Book an eye exam at an eye clinic near you to learn more about your candidacy for contact lenses and which type is right for you.

    Acworth Family Eyecare, your Acworth eye doctor for eye exams and eye care

    Alternatively, book an appointment online here CLICK FOR AN APPOINTMENT

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    5 Facts About Scleral Lenses

    happy teenagers 640Scleral contact lenses are large-diameter gas permeable contact lenses that vault over the cornea and rest on the “white” of the eye (the sclera). In doing so, the lenses form a dome over the irregular cornea that provides clear and comfortable vision for individuals with keratoconus, dry eye and other ocular surface conditions.

    Here are 5 facts about scleral lenses and why they are a great choice for many patients.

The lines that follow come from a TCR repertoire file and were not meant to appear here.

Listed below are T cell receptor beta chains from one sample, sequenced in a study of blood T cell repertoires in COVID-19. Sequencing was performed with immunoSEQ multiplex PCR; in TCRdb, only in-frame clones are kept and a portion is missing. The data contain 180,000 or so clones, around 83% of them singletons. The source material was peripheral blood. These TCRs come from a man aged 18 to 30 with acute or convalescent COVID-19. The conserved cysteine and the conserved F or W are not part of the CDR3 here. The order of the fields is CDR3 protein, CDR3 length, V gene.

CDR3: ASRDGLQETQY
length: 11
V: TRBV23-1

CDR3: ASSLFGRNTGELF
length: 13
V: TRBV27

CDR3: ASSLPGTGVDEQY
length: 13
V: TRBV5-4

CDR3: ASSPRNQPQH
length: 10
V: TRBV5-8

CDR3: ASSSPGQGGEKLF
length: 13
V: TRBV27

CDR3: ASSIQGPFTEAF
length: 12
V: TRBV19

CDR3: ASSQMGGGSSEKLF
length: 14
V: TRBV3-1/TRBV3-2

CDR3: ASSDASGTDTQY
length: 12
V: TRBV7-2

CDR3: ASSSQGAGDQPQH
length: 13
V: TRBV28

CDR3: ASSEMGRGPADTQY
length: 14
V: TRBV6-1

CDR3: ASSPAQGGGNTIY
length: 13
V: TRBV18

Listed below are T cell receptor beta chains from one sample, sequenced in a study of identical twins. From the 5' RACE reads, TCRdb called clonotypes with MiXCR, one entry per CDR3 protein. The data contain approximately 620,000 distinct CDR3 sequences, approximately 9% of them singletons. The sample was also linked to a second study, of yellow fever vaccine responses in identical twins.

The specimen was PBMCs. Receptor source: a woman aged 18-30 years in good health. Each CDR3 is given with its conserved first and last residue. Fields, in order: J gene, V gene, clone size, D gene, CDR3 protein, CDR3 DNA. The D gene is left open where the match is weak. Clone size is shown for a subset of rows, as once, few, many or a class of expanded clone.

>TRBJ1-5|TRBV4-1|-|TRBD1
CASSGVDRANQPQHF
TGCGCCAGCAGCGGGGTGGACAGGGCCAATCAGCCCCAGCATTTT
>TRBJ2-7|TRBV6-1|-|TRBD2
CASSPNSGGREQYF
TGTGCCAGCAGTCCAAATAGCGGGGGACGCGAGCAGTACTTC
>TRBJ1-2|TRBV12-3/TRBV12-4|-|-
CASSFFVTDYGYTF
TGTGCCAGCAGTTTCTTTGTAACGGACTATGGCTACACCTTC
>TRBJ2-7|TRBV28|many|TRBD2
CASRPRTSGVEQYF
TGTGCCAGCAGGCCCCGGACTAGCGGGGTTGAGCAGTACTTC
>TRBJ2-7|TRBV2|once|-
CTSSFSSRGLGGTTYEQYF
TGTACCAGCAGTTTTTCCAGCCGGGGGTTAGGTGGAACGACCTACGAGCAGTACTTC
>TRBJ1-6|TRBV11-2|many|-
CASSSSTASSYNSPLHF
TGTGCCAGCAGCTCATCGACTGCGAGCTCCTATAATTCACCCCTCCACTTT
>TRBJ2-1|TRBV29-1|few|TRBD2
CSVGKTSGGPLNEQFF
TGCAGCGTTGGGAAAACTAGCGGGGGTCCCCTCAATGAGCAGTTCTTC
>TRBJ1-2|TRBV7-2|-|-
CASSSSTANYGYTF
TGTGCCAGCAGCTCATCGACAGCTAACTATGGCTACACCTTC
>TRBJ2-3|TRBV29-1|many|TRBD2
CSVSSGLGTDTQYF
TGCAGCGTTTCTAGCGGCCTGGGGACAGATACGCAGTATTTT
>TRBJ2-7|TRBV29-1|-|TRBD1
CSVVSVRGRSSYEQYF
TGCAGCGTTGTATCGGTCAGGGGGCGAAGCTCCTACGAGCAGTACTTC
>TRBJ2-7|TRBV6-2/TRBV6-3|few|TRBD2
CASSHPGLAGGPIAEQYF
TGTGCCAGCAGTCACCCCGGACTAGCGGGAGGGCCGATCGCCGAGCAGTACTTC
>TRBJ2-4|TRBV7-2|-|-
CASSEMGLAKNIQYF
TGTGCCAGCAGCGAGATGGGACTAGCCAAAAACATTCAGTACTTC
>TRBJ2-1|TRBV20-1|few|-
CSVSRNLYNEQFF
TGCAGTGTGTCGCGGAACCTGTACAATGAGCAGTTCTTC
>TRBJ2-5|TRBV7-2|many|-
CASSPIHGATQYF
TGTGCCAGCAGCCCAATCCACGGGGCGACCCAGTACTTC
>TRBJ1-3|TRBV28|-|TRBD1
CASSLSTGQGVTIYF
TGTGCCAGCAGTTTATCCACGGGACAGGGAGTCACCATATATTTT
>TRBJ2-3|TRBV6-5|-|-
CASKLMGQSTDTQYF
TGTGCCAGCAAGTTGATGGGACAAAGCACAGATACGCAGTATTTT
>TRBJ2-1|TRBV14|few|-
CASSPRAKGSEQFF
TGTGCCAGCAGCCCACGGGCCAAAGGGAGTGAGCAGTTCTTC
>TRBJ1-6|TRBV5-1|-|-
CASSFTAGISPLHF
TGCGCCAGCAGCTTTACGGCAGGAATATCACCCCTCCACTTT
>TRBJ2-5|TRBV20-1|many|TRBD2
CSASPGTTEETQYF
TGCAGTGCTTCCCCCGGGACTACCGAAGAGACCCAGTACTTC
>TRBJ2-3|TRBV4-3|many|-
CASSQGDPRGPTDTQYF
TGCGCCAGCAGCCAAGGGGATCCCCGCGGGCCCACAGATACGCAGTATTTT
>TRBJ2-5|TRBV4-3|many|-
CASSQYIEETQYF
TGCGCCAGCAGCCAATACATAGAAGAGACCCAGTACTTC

1- They work when nothing else will.

    Patients with an irregularly shaped cornea, whether due to natural causes, an eye condition or complications following surgery, can at times develop vision problems that cannot be corrected using glasses or soft contact lenses. In such cases, scleral lenses provide a more comfortable, stable, secure fit, and improved vision.

    For those with keratoconus, scleral contact lenses provide advanced care that resolves visual distortions and creates clear vision while providing a comfortable wearing experience.

    In addition to helping those with keratoconus, scleral lenses are also recommended for those with an astigmatism, particularly for high astigmatism that other contacts cannot comfortably correct.

    2- Scleral contacts provide relief for those who suffer from dry eye.

    Unlike traditional contact lenses, scleral lenses minimize eye irritation. Since they vault over the dry, irritated cornea and sit on the sclera, they offer comfort and clear vision. Sclerals leave a space between the lens and the cornea containing a liquid reservoir of artificial tears that provides a protective cushion that soothes the eye.